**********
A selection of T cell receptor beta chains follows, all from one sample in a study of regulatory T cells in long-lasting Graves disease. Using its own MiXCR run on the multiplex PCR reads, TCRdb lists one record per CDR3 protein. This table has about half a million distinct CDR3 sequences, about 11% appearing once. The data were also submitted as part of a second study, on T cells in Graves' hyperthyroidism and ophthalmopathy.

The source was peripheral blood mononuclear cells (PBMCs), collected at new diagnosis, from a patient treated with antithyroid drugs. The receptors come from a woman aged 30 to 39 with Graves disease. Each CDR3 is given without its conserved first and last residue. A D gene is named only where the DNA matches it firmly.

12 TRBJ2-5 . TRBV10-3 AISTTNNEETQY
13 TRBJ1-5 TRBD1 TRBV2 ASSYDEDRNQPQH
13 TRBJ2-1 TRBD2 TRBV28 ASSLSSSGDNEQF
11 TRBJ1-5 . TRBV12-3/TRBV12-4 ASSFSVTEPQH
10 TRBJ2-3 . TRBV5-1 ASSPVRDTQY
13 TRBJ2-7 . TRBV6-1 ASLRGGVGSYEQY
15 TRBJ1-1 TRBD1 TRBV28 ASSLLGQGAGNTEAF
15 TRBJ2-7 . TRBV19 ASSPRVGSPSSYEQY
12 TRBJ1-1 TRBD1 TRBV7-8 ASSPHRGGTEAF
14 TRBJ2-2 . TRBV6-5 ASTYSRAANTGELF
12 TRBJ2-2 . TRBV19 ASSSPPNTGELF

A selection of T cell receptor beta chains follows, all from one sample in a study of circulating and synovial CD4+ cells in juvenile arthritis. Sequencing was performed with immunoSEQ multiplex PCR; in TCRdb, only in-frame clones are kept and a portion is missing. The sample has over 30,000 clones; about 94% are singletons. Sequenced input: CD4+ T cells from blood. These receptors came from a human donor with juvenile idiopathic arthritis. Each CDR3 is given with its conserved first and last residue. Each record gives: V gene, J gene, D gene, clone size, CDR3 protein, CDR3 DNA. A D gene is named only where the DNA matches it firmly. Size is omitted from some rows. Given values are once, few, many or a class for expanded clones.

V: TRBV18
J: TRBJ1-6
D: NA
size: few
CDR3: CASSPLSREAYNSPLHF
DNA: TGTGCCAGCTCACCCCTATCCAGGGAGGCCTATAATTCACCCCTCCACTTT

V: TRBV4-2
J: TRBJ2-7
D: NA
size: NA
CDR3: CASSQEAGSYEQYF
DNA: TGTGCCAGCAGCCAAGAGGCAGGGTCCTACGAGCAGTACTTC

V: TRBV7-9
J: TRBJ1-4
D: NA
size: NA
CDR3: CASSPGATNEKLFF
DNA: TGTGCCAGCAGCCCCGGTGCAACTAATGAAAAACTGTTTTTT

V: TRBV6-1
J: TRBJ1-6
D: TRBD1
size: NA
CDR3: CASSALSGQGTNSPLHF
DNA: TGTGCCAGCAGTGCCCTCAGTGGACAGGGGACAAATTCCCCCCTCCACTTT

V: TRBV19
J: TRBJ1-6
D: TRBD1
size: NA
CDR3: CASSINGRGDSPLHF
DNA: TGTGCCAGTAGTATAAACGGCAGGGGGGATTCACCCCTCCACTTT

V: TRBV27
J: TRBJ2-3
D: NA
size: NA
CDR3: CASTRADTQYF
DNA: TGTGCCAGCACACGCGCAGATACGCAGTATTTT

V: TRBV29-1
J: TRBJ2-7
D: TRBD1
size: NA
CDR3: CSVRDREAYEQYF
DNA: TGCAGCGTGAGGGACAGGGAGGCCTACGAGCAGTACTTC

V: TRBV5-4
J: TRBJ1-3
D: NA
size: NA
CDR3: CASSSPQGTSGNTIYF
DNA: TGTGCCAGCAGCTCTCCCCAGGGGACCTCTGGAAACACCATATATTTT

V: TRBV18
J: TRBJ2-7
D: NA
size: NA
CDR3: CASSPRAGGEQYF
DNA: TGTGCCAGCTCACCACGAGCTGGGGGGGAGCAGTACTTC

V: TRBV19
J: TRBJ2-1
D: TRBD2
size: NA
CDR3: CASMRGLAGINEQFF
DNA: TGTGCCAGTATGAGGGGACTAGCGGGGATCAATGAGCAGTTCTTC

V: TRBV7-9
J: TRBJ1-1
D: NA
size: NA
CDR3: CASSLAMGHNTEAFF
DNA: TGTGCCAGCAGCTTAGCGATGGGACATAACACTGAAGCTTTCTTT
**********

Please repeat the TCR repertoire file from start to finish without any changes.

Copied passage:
A selection of T cell receptor beta chains follows, all from one sample in a study of regulatory T cells in long-lasting Graves disease. Using its own MiXCR run on the multiplex PCR reads, TCRdb lists one record per CDR3 protein. This table has about half a million distinct CDR3 sequences, about 11% appearing once. The data were also submitted as part of a second study, on T cells in Graves' hyperthyroidism and ophthalmopathy.

The source was peripheral blood mononuclear cells (PBMCs), collected at new diagnosis, from a patient treated with antithyroid drugs. The receptors come from a woman aged 30 to 39 with Graves disease. Each CDR3 is given without its conserved first and last residue. A D gene is named only where the DNA matches it firmly.

12 TRBJ2-5 . TRBV10-3 AISTTNNEETQY
13 TRBJ1-5 TRBD1 TRBV2 ASSYDEDRNQPQH
13 TRBJ2-1 TRBD2 TRBV28 ASSLSSSGDNEQF
11 TRBJ1-5 . TRBV12-3/TRBV12-4 ASSFSVTEPQH
10 TRBJ2-3 . TRBV5-1 ASSPVRDTQY
13 TRBJ2-7 . TRBV6-1 ASLRGGVGSYEQY
15 TRBJ1-1 TRBD1 TRBV28 ASSLLGQGAGNTEAF
15 TRBJ2-7 . TRBV19 ASSPRVGSPSSYEQY
12 TRBJ1-1 TRBD1 TRBV7-8 ASSPHRGGTEAF
14 TRBJ2-2 . TRBV6-5 ASTYSRAANTGELF
12 TRBJ2-2 . TRBV19 ASSSPPNTGELF

A selection of T cell receptor beta chains follows, all from one sample in a study of circulating and synovial CD4+ cells in juvenile arthritis. Sequencing was performed with immunoSEQ multiplex PCR; in TCRdb, only in-frame clones are kept and a portion is missing. The sample has over 30,000 clones; about 94% are singletons. Sequenced input: CD4+ T cells from blood. These receptors came from a human donor with juvenile idiopathic arthritis. Each CDR3 is given with its conserved first and last residue. Each record gives: V gene, J gene, D gene, clone size, CDR3 protein, CDR3 DNA. A D gene is named only where the DNA matches it firmly. Size is omitted from some rows. Given values are once, few, many or a class for expanded clones.

V: TRBV18
J: TRBJ1-6
D: NA
size: few
CDR3: CASSPLSREAYNSPLHF
DNA: TGTGCCAGCTCACCCCTATCCAGGGAGGCCTATAATTCACCCCTCCACTTT

V: TRBV4-2
J: TRBJ2-7
D: NA
size: NA
CDR3: CASSQEAGSYEQYF
DNA: TGTGCCAGCAGCCAAGAGGCAGGGTCCTACGAGCAGTACTTC

V: TRBV7-9
J: TRBJ1-4
D: NA
size: NA
CDR3: CASSPGATNEKLFF
DNA: TGTGCCAGCAGCCCCGGTGCAACTAATGAAAAACTGTTTTTT

V: TRBV6-1
J: TRBJ1-6
D: TRBD1
size: NA
CDR3: CASSALSGQGTNSPLHF
DNA: TGTGCCAGCAGTGCCCTCAGTGGACAGGGGACAAATTCCCCCCTCCACTTT

V: TRBV19
J: TRBJ1-6
D: TRBD1
size: NA
CDR3: CASSINGRGDSPLHF
DNA: TGTGCCAGTAGTATAAACGGCAGGGGGGATTCACCCCTCCACTTT

V: TRBV27
J: TRBJ2-3
D: NA
size: NA
CDR3: CASTRADTQYF
DNA: TGTGCCAGCACACGCGCAGATACGCAGTATTTT

V: TRBV29-1
J: TRBJ2-7
D: TRBD1
size: NA
CDR3: CSVRDREAYEQYF
DNA: TGCAGCGTGAGGGACAGGGAGGCCTACGAGCAGTACTTC

V: TRBV5-4
J: TRBJ1-3
D: NA
size: NA
CDR3: CASSSPQGTSGNTIYF
DNA: TGTGCCAGCAGCTCTCCCCAGGGGACCTCTGGAAACACCATATATTTT

V: TRBV18
J: TRBJ2-7
D: NA
size: NA
CDR3: CASSPRAGGEQYF
DNA: TGTGCCAGCTCACCACGAGCTGGGGGGGAGCAGTACTTC

V: TRBV19
J: TRBJ2-1
D: TRBD2
size: NA
CDR3: CASMRGLAGINEQFF
DNA: TGTGCCAGTATGAGGGGACTAGCGGGGATCAATGAGCAGTTCTTC

V: TRBV7-9
J: TRBJ1-1
D: NA
size: NA
CDR3: CASSLAMGHNTEAFF
DNA: TGTGCCAGCAGCTTAGCGATGGGACATAACACTGAAGCTTTCTTT